CL&P President Jeffrey Butler, who conceded during the October storm restoration effort that CL&P had struggled to secure the private contractors it needed in a timely fashion, resigned shortly thereafter.

While CL&P is spending more per customer on its distribution system than other companies in the region, and meets normal industry standards, “the current, state-authorized funding for vegetation management … does not adequately address vegetation density, vegetation growth cycles in the region, and customer expectations for service levels.”

Deric said the company had been funding tree-trimming that allowed it to clear all vegetation within power line buffer zones once every five-and-a-half years, while the top pace in the industry is about once every four years.

CL&P more than doubled its tree-trimming budget this calendar year, rising from $25 million in 2011 to $53.5 million in 2012, Quinlan said.

The Davies Consulting report recommends that CL&P seek more revenue to cover this cost. Quinlan confirmed that any effort to recoup some or all of this added cost from customers would be resolved through PURA’s rate-setting function, but he declined this week to discuss any specific strategy CL&P would pursue.

CL&P estimated in mid-December it could reduce outages by up to 40 percent a decade from now with a 10-year improvement plan that would gradually add more than $13 to the average residential monthly bill.

It offered a plan to invest an extra $2.2 billion in tree-trimming, line and pole replacement and other improvements designed to “harden” its grid against the elements.

The new report also calls for the utility and state government to cooperate to revise regulations to allow CL&P to target and remove more “danger” trees. These generally involve older trees that technically lie outside of power line buffer zones but are deemed at risk of falling into lines or utility poles.

Davies Consulting also recommended several other enhancements that it said would elevate CL&P’s response capacity beyond “reasonable” to a level that leads the industry.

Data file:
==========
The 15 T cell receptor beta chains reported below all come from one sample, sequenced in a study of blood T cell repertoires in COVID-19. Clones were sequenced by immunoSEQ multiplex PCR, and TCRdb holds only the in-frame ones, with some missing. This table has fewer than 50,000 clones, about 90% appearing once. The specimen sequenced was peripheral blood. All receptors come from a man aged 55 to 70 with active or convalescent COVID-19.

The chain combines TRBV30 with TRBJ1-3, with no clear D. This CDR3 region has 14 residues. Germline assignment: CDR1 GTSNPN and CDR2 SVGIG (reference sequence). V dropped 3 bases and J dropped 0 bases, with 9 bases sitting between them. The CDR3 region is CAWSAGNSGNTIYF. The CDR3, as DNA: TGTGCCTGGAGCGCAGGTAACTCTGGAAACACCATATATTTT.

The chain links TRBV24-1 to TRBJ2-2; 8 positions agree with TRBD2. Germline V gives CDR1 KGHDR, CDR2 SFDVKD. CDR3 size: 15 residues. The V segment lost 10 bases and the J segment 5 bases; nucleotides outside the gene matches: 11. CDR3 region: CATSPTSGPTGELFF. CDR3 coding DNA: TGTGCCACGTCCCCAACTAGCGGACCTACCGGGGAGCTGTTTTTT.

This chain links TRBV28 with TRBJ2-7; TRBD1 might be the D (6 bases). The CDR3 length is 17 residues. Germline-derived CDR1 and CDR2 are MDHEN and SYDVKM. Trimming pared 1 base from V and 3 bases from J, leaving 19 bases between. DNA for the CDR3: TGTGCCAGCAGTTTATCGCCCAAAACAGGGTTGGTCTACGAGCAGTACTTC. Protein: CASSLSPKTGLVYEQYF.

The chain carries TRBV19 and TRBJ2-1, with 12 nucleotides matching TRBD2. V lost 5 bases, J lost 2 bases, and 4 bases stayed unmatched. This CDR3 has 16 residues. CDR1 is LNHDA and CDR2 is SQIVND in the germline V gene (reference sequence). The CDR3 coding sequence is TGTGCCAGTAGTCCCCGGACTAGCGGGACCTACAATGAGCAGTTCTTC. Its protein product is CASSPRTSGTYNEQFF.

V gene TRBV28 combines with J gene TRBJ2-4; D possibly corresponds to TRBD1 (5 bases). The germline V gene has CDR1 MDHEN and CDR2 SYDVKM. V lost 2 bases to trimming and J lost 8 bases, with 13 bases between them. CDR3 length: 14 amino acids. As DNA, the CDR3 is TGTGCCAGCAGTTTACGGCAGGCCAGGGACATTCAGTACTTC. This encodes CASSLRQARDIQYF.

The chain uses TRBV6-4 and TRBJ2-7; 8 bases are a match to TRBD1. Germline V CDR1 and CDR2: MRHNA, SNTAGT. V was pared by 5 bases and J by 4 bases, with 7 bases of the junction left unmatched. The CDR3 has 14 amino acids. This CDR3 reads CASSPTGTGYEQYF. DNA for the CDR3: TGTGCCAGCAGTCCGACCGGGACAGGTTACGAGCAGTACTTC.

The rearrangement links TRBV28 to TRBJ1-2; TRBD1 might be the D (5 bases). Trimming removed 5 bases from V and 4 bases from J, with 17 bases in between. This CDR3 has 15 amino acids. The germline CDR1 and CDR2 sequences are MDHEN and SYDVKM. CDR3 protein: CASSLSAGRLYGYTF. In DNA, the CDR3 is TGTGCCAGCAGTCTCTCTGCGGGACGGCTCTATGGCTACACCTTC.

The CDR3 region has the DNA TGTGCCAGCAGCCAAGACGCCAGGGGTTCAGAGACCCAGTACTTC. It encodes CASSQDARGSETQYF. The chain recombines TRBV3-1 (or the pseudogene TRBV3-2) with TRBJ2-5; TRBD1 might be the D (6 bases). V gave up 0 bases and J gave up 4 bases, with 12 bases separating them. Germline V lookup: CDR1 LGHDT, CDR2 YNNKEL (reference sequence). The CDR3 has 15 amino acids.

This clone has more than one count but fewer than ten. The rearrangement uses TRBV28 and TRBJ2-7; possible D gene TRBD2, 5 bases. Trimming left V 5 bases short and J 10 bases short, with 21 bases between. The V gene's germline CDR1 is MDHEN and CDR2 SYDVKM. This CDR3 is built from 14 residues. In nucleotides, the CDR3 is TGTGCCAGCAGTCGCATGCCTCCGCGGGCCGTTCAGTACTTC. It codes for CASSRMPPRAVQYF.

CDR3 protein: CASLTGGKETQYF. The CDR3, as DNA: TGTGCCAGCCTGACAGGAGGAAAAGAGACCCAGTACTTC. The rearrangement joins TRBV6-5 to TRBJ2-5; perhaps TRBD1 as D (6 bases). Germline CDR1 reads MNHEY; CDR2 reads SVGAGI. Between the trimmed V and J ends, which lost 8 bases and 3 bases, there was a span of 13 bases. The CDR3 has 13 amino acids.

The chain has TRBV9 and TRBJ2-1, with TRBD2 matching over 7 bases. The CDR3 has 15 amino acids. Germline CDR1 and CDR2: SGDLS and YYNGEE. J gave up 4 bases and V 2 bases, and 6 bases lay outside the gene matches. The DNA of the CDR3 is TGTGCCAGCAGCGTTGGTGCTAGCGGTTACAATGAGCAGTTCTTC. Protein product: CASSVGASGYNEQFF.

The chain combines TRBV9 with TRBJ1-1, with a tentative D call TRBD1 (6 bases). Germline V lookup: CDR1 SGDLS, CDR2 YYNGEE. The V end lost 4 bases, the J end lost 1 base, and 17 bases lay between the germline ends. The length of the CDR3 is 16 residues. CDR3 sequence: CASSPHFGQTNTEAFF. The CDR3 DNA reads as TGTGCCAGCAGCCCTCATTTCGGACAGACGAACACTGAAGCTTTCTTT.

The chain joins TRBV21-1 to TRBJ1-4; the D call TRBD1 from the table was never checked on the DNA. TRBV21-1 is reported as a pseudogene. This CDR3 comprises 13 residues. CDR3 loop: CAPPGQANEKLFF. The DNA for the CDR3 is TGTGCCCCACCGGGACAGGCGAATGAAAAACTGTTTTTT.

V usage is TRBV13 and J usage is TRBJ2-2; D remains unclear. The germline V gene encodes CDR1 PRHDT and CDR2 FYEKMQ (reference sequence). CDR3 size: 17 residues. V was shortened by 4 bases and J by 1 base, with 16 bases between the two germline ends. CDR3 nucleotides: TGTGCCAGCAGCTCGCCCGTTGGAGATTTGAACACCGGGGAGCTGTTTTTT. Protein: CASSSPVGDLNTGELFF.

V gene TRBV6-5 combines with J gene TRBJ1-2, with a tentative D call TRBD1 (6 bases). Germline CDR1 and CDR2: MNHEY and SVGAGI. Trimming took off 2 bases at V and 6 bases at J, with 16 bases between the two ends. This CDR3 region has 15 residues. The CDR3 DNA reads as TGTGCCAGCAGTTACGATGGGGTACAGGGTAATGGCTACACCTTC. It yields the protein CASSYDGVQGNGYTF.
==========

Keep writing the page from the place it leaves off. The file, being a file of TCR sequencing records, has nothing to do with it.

These include:

  • Conducting a systemwide training exercise. Though CL&P conducted drills at regional and command levels in 2010 and 2011, it hasn’t performed a systemwide exercise since 2007.
  • Fully integrating computer databases. Better coordination between systems that track outages and those that control power flow through the electric grid could enable the company to more quickly stop or re-route transmissions, and thereby accelerate certain restoration efforts.
  • Revamping the Town Liaison program to improve communications and serve a broader geographic area.
  • Exploring opportunities to join new mutual aid societies, increasing the likelihood that repair crews primarily dedicated to utilities in other states could be mobilized more quickly and sent here after a major storm. Private contractors, particularly from other states, provide the overwhelming bulk of the response effort following a major outage event. CL&P has about 200 line crews regularly on assignment throughout the year in Connecticut, but more than 2,000 crews were working here during the peak of the restoration effort after the October storm.

Keith has spent most of his 31 years as a reporter specializing in state government finances, analyzing such topics as income tax equity, waste in government and the complex funding systems behind Connecticut’s transportation and social services networks. He has been the state finances reporter at CT Mirror since it launched in 2010. Prior to joining CT Mirror Keith was State Capitol bureau chief for The Journal Inquirer of Manchester, a reporter for the Day of New London, and a former contributing writer to The New York Times. Keith is a graduate of and a former journalism instructor at the University of Connecticut.